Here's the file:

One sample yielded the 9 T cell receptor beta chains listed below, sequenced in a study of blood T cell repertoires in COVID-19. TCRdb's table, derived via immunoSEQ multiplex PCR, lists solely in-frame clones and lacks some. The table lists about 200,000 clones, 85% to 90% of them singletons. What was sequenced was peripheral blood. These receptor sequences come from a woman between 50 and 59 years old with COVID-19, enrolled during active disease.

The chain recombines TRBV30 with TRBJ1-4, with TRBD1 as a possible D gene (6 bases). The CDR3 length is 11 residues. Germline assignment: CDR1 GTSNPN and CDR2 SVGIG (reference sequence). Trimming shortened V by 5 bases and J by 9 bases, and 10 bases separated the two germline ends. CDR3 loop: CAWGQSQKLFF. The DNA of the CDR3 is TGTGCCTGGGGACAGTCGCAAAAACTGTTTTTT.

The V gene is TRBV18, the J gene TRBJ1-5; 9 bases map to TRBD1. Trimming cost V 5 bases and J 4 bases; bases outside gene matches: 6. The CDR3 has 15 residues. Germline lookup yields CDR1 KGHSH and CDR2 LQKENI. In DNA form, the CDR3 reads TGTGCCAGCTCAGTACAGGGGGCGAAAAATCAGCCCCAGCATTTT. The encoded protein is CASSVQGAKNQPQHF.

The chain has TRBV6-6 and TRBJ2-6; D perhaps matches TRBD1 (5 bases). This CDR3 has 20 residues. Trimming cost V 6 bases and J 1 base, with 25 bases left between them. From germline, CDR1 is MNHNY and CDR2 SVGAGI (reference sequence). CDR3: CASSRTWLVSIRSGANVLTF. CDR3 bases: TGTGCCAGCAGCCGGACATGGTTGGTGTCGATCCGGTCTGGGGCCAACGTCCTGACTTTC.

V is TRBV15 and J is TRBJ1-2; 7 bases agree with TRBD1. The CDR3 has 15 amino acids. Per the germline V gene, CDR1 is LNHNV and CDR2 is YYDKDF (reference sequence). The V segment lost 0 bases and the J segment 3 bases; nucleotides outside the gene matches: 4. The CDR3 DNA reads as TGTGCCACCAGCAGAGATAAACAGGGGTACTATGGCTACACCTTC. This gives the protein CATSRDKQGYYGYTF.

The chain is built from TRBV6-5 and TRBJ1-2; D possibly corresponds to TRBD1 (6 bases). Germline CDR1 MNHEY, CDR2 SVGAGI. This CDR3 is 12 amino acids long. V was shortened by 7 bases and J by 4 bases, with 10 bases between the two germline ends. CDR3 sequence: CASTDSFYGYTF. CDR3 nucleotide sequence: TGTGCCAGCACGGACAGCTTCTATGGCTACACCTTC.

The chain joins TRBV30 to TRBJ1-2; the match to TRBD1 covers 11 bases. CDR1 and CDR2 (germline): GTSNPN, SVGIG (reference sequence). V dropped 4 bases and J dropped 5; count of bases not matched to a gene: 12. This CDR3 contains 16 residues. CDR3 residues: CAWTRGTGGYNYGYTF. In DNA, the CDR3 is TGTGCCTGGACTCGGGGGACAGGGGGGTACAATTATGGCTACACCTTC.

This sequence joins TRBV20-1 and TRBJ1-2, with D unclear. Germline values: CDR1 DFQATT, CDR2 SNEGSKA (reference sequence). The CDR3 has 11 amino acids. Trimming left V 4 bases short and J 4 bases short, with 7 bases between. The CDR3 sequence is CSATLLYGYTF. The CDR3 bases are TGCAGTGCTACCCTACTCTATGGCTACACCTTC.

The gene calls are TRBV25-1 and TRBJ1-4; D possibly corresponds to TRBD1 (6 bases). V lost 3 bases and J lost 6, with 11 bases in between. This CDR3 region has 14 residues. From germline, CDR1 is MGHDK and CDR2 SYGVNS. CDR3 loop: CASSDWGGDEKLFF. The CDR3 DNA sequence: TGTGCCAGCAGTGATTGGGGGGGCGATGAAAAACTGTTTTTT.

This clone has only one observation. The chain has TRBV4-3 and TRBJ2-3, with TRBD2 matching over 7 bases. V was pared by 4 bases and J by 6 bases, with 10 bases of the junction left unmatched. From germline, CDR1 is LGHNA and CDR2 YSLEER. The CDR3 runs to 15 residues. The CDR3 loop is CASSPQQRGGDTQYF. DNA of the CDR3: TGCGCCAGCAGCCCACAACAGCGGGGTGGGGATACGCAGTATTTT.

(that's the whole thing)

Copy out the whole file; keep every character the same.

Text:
One sample yielded the 9 T cell receptor beta chains listed below, sequenced in a study of blood T cell repertoires in COVID-19. TCRdb's table, derived via immunoSEQ multiplex PCR, lists solely in-frame clones and lacks some. The table lists about 200,000 clones, 85% to 90% of them singletons. What was sequenced was peripheral blood. These receptor sequences come from a woman between 50 and 59 years old with COVID-19, enrolled during active disease.

The chain recombines TRBV30 with TRBJ1-4, with TRBD1 as a possible D gene (6 bases). The CDR3 length is 11 residues. Germline assignment: CDR1 GTSNPN and CDR2 SVGIG (reference sequence). Trimming shortened V by 5 bases and J by 9 bases, and 10 bases separated the two germline ends. CDR3 loop: CAWGQSQKLFF. The DNA of the CDR3 is TGTGCCTGGGGACAGTCGCAAAAACTGTTTTTT.

The V gene is TRBV18, the J gene TRBJ1-5; 9 bases map to TRBD1. Trimming cost V 5 bases and J 4 bases; bases outside gene matches: 6. The CDR3 has 15 residues. Germline lookup yields CDR1 KGHSH and CDR2 LQKENI. In DNA form, the CDR3 reads TGTGCCAGCTCAGTACAGGGGGCGAAAAATCAGCCCCAGCATTTT. The encoded protein is CASSVQGAKNQPQHF.

The chain has TRBV6-6 and TRBJ2-6; D perhaps matches TRBD1 (5 bases). This CDR3 has 20 residues. Trimming cost V 6 bases and J 1 base, with 25 bases left between them. From germline, CDR1 is MNHNY and CDR2 SVGAGI (reference sequence). CDR3: CASSRTWLVSIRSGANVLTF. CDR3 bases: TGTGCCAGCAGCCGGACATGGTTGGTGTCGATCCGGTCTGGGGCCAACGTCCTGACTTTC.

V is TRBV15 and J is TRBJ1-2; 7 bases agree with TRBD1. The CDR3 has 15 amino acids. Per the germline V gene, CDR1 is LNHNV and CDR2 is YYDKDF (reference sequence). The V segment lost 0 bases and the J segment 3 bases; nucleotides outside the gene matches: 4. The CDR3 DNA reads as TGTGCCACCAGCAGAGATAAACAGGGGTACTATGGCTACACCTTC. This gives the protein CATSRDKQGYYGYTF.

The chain is built from TRBV6-5 and TRBJ1-2; D possibly corresponds to TRBD1 (6 bases). Germline CDR1 MNHEY, CDR2 SVGAGI. This CDR3 is 12 amino acids long. V was shortened by 7 bases and J by 4 bases, with 10 bases between the two germline ends. CDR3 sequence: CASTDSFYGYTF. CDR3 nucleotide sequence: TGTGCCAGCACGGACAGCTTCTATGGCTACACCTTC.

The chain joins TRBV30 to TRBJ1-2; the match to TRBD1 covers 11 bases. CDR1 and CDR2 (germline): GTSNPN, SVGIG (reference sequence). V dropped 4 bases and J dropped 5; count of bases not matched to a gene: 12. This CDR3 contains 16 residues. CDR3 residues: CAWTRGTGGYNYGYTF. In DNA, the CDR3 is TGTGCCTGGACTCGGGGGACAGGGGGGTACAATTATGGCTACACCTTC.

This sequence joins TRBV20-1 and TRBJ1-2, with D unclear. Germline values: CDR1 DFQATT, CDR2 SNEGSKA (reference sequence). The CDR3 has 11 amino acids. Trimming left V 4 bases short and J 4 bases short, with 7 bases between. The CDR3 sequence is CSATLLYGYTF. The CDR3 bases are TGCAGTGCTACCCTACTCTATGGCTACACCTTC.

The gene calls are TRBV25-1 and TRBJ1-4; D possibly corresponds to TRBD1 (6 bases). V lost 3 bases and J lost 6, with 11 bases in between. This CDR3 region has 14 residues. From germline, CDR1 is MGHDK and CDR2 SYGVNS. CDR3 loop: CASSDWGGDEKLFF. The CDR3 DNA sequence: TGTGCCAGCAGTGATTGGGGGGGCGATGAAAAACTGTTTTTT.

This clone has only one observation. The chain has TRBV4-3 and TRBJ2-3, with TRBD2 matching over 7 bases. V was pared by 4 bases and J by 6 bases, with 10 bases of the junction left unmatched. From germline, CDR1 is LGHNA and CDR2 YSLEER. The CDR3 runs to 15 residues. The CDR3 loop is CASSPQQRGGDTQYF. DNA of the CDR3: TGCGCCAGCAGCCCACAACAGCGGGGTGGGGATACGCAGTATTTT.